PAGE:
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The Harry Potter films are headed to Peacock, in a perfect example of how confusing streaming is

The Harry Potter films are headed to Peacock, in a perfect example of how confusing streaming is


One of Warner Bros. biggest franchises will stream on NBCUniversal’s service

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Harry Potter wand face (Harry Potter/Warner Brothers/Facebook)
Image: Harry Potter/Warner Brothers

The tangled journey of the streaming rights for the Harry Potter films just got even more confusing, as Peacock has announced that it’ll be offering the series starting in October. The Potter films are currently streaming on HBO Max but are set to leave the service on August 25th.

When Harry Potter arrives on Peacock, it’ll be available for at least a month, according to Vulture, before heading to NBCUniversal’s linear broadcast and cable TV channels and then returning back to Peacock again in 2021. However, it sounds like that, too, will be a temporary run for only a few months.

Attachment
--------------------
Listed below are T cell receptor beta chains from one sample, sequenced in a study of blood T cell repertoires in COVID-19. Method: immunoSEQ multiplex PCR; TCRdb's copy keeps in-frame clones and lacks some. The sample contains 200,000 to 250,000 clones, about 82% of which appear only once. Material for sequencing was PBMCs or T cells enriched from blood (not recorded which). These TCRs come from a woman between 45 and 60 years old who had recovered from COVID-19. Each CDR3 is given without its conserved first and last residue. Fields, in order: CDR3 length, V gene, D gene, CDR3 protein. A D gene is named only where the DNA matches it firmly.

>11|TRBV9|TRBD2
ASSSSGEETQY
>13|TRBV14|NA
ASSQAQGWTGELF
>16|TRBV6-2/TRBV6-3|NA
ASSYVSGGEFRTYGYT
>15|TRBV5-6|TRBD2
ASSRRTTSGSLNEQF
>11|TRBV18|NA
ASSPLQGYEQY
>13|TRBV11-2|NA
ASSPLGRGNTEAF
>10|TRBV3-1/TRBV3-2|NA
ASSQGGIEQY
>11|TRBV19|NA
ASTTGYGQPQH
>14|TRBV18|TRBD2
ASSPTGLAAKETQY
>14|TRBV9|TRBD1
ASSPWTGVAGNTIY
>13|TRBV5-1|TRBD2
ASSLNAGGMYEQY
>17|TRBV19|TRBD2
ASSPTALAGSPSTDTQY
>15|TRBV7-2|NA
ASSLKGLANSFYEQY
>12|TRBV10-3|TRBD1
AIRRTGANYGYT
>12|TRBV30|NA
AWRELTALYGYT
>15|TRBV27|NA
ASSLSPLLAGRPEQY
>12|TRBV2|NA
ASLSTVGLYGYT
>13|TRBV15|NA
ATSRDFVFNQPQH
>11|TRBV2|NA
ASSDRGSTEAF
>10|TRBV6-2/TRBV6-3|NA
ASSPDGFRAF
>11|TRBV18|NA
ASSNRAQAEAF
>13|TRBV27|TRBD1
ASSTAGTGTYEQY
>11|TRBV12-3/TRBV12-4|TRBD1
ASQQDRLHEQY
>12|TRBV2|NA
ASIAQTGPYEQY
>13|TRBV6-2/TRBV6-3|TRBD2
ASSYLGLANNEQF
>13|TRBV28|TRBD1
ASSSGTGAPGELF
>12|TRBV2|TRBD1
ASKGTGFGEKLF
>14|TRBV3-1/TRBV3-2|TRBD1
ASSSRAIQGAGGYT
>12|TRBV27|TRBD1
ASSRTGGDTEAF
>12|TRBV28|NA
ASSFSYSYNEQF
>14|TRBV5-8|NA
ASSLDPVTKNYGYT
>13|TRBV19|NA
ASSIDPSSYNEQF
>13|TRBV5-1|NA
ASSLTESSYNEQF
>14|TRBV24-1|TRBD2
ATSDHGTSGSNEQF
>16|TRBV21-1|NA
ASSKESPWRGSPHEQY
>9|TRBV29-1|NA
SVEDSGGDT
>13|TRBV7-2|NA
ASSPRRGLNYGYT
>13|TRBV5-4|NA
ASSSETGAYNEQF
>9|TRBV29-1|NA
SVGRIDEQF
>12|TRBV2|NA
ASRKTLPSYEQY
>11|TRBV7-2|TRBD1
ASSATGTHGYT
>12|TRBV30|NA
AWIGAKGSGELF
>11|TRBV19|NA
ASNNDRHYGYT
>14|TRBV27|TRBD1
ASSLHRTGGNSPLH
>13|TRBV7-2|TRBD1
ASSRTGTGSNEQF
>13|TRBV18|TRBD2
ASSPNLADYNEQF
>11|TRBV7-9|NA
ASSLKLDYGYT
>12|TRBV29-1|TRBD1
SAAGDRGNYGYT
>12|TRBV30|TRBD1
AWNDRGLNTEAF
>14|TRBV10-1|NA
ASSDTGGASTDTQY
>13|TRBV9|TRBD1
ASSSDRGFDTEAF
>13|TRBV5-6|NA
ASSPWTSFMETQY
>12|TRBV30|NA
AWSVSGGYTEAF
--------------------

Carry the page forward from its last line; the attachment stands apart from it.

If you’re confused why NBCUniversal’s streaming service is about to be the home of one of Warner Bros.’s biggest franchises, it’s because in 2016, Warner Bros. signed the TV rights to the series over to NBCUniversal in a deal reportedly worth as much as $250 million. A last-minute deal between the two companies in May allowed HBO Max to debut with the Harry Potter films for its first three months, but now NBCUniversal is taking custody of the films once again.

The Harry Potter films aren’t the only ones: Peacock is also set to get Batman Begins and The Dark Knight in the future, two key Warner Bros. titles that are a part of the DC Comics draw for HBO Max. All this may seem weird from the outside — after all, why shouldn’t Warner Bros. just be able to air its own content? But it’s been par for the course for the film industry for decades. It’s the rise of larger, company-owned streaming services that has started to warp our expectations and given companies like Warner Bros., Universal, or Disney the incentive to get the rights for their content back.

It’s not a problem unique to HBO Max or Peacock: Disney has had issues wrangling back some of the Marvel and Star Wars films that it had licensed out to companies like Starz and Netflix, and the fighting over big franchises like Seinfeld, Friends, and The Office has only emphasized how confusing streaming rights deals are going to continue to be for the foreseeable future.

Disclosure: Comcast, which owns NBCUniversal, is also an investor in Vox Media, The Verge’s parent company.